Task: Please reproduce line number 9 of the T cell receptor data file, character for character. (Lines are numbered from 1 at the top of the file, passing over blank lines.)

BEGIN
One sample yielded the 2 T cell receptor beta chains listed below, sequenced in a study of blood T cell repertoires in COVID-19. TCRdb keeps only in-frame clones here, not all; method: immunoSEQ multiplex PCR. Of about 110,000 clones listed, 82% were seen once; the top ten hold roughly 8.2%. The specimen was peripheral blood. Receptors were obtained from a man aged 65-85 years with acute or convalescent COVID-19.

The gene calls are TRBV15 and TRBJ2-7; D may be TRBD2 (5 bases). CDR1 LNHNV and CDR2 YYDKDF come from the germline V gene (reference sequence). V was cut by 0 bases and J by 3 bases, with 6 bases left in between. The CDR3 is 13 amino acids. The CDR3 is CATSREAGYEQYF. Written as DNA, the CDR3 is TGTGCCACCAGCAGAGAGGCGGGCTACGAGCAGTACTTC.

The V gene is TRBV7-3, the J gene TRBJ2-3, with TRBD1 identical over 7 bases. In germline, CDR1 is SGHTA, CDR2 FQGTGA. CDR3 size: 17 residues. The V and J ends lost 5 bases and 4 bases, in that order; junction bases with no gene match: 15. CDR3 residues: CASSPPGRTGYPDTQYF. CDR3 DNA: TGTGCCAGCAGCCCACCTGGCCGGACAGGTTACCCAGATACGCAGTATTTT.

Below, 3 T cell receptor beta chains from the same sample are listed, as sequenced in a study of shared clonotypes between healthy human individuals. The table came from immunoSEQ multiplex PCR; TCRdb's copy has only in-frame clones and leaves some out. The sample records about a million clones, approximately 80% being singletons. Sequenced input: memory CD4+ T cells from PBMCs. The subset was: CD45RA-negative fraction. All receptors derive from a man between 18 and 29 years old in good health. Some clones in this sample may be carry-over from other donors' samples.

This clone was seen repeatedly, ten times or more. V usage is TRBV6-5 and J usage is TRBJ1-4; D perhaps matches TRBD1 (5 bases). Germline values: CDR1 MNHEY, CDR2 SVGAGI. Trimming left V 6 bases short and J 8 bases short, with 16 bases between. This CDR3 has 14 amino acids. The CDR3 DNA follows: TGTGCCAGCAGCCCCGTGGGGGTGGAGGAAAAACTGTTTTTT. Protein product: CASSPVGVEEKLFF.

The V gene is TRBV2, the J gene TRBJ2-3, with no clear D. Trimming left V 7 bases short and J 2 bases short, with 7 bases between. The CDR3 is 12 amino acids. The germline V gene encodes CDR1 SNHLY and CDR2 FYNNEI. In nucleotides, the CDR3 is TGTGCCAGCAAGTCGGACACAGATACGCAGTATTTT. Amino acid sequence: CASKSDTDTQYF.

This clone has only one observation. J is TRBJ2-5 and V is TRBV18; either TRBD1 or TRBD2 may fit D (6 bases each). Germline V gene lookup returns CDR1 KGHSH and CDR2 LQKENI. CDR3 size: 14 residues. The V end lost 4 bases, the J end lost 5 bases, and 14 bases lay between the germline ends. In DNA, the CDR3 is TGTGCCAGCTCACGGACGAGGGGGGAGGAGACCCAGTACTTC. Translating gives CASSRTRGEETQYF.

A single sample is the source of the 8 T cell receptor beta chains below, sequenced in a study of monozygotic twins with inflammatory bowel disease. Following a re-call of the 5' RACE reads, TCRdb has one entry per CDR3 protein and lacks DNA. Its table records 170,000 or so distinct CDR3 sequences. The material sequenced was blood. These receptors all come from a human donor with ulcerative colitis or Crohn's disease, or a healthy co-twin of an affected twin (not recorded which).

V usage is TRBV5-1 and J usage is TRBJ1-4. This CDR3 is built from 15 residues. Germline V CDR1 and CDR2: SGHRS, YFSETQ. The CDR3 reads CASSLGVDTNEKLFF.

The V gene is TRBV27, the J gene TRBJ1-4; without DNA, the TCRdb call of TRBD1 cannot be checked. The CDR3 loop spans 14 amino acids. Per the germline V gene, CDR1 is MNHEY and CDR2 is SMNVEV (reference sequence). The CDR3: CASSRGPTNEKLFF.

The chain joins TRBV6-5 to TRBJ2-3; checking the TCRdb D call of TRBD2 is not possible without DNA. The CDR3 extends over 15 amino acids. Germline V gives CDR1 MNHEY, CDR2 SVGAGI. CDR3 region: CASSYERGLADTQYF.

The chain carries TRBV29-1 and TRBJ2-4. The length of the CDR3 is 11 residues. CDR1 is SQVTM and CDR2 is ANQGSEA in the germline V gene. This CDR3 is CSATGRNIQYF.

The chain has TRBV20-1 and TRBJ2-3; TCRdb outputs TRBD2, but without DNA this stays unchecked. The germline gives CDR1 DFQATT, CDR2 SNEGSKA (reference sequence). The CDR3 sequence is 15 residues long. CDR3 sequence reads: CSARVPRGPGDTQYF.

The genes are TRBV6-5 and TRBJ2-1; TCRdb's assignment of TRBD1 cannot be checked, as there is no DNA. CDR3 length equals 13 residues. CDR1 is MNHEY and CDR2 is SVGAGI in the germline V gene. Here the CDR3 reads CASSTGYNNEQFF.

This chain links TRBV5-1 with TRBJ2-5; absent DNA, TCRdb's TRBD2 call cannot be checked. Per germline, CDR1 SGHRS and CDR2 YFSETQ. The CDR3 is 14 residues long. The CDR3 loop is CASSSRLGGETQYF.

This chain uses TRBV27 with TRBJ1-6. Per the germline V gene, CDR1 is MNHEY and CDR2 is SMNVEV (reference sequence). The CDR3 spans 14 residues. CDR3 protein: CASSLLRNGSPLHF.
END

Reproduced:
V usage is TRBV5-1 and J usage is TRBJ1-4. This CDR3 is built from 15 residues. Germline V CDR1 and CDR2: SGHRS, YFSETQ. The CDR3 reads CASSLGVDTNEKLFF.